The Civil Service Renewal Plan, published by the Department of Public Expenditure and Reform (DPER), sets out high ambitions for streamlining and changing how the organisation operates. eolas examines the main proposals.
Put simply: “We aim to be the best that we can be in everything we do.” The paper emphasises continuous improvement as the Civil Service adapts and responds to social, political, environmental and economic change.
Key challenges include a mixed record on implementation, its “often rigid” structures and processes, considerable variation in how departments invest in professional development, and an ageing workforce. That said, clear strengths were also identified e.g. a public service ethos, honesty and independence, the quality and objectivity of policy advice, and the ability to adapt to changing circumstances and priorities.
A single organisation
Many of the problems facing government are cross-cutting and therefore require joined-up thinking that focuses on outcomes. The accountability board will oversee how the Civil Service delivers on cross-cutting government objectives. Chaired by An Taoiseach, its members will be drawn from the Cabinet, Civil Service and external stakeholders.
At the top level of the Civil Service, a management board will be chaired by the Secretary General to the Government and comprise the other secretaries general. The management board will identify key outcomes for the year ahead and produce a business plan to achieve them and an overarching statement of strategy.
The Civil Service management board will review and challenge each draft statement of strategy – and ensure that statements take cross-cutting initiatives and the Programme for Government into account. Strategic horizon scans will identify long-term risks, challenges and opportunities i.e. 10 years ahead and longer. Shared services and professional networks will share expertise in areas such as project management and communications.
A new strategic model for human resources will be developed by DPER, with a focus on leadership, consistency and sharing best practice. Recruitment and promotion processes will be opened up at all levels. A unified learning and development strategy will be based on an assessment of future skills requirements, updated through a regular skills audit. A core skills induction programme will be run for all new and newly promoted staff.
Each senior manager will undergo a development centre assessment for their strengths and areas for development. Talent management schemes will seek to promote future leaders and be accompanied by a stronger performance management process. An annual awards ceremony will recognise and celebrate success, particularly among teams, and an innovation lab will help to pilot and share new ideas across the Civil Service.
A greater range of specialist skills is needed if the Civil Service is to respond better to national and global changes. Professional streams will therefore be established for human resources, ICT and financial management while the existing streams for legal services, audit, statistics and economics will be formalised.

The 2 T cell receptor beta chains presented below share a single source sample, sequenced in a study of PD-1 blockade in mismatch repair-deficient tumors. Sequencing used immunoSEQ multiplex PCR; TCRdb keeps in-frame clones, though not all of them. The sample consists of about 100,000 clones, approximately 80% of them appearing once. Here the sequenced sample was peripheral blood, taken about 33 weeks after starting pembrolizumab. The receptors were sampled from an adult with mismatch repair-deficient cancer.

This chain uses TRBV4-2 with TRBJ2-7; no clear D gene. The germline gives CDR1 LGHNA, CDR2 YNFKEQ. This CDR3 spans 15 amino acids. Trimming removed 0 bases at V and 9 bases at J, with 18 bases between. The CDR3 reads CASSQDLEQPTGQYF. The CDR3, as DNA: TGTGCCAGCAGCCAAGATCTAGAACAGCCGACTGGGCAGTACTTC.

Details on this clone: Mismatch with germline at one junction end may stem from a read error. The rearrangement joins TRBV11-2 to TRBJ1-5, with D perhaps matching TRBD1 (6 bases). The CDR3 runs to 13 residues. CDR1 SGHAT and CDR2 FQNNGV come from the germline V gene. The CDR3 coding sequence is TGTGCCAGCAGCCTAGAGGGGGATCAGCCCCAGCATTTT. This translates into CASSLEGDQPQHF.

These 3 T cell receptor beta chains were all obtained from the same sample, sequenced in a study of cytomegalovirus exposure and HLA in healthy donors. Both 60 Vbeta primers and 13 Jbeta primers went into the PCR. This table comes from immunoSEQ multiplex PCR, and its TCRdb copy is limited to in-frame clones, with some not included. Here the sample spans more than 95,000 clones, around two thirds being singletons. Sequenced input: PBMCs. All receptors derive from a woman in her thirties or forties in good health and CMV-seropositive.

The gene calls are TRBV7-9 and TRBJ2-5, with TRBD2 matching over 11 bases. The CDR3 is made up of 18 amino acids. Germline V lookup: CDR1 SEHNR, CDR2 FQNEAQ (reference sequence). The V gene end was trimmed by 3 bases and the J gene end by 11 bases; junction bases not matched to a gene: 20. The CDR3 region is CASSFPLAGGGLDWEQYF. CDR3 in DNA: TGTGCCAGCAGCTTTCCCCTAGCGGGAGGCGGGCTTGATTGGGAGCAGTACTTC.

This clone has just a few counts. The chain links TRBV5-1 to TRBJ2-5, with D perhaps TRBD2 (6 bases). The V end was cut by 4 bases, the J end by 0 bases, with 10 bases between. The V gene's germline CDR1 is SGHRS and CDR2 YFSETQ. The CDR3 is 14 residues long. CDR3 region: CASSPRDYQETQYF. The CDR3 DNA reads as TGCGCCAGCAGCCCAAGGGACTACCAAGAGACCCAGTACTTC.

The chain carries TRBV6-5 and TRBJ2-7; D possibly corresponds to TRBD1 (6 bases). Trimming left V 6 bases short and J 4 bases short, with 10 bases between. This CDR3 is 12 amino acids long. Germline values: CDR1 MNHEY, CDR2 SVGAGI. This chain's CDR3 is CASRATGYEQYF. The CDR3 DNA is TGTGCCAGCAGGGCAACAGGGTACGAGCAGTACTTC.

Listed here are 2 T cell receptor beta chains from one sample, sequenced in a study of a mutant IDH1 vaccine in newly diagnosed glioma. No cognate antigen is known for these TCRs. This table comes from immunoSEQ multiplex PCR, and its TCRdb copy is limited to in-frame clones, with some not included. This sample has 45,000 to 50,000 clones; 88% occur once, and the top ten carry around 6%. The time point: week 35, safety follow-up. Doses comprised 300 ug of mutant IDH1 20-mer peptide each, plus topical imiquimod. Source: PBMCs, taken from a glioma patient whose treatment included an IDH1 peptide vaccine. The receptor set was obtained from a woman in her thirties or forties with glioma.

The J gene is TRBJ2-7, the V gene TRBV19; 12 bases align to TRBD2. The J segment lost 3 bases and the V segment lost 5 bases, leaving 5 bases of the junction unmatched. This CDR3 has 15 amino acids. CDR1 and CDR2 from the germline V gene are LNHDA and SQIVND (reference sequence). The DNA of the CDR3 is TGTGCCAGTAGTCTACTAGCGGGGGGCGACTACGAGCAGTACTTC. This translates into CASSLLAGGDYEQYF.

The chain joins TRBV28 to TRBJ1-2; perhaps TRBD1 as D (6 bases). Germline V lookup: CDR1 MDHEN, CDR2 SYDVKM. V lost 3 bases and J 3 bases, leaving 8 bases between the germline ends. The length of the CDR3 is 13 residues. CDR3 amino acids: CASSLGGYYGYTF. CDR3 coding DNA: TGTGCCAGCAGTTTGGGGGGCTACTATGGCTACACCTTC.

All career mobility, secondment and transfer opportunities will be advertised through a single portal. Managers will have the power to replace staff and be obliged to release them to a new post within a month of their selection.
A central project management office, based in DPER, will standardise how projects are delivered across the Civil Service. Binding multi-annual pay allocations will be set centrally but the scope to decide staffing levels and grade mixes will be delegated to the heads of department (except for top level appointments). Common technology standards across departments will also be rolled out and the 20 most regularly used public service processes will go digital.
The paper explains that the Civil Service needs to communicate what it does, explain and account for its actions and decisions, and make use of insight, experience and expertise across Ireland and internationally. Organisational capability reviews for each department will be carried out. The approach will be light-touch and objective with the intention of closing any gaps in a department’s capability.
A framework showing each department’s senior managers, their responsibilities and how they are held accountable will be published and updated annually. A code of conduct for special advisers will be introduced – a similar document was introduced in Whitehall in 2010.
‘Open policy debates’ will gather the views of practitioners and academics at an early stage of the policy process. All policy officials will be expected to have a full contacts book covering front-line service staff, academia and overseas administrations. The Secretary General of DPER will act as the public spokesperson for the Civil Service. Data will be viewed as a corporate asset and a co-ordinated approach will be set out in the forthcoming ICT strategy.
The Government will know that the Civil Service reform programme has succeeded when five sets of indicators are met: measurable improvements for the Government and the public; clear accountability for delivery being established; the removal of barriers to working seamlessly (as one Civil Service); a working environment that develops and supports excellence; and persistent under-performance being addressed.
The working group concludes: “We are confident that achieving this level of transformation will create a better and more motivating environment for staff, better services for the public, and greater confidence and trust in the Civil Service throughout the country.” By working together, the different parts of the Civil Service aim to achieve its vision: “a world-class service to the State and the people of Ireland.”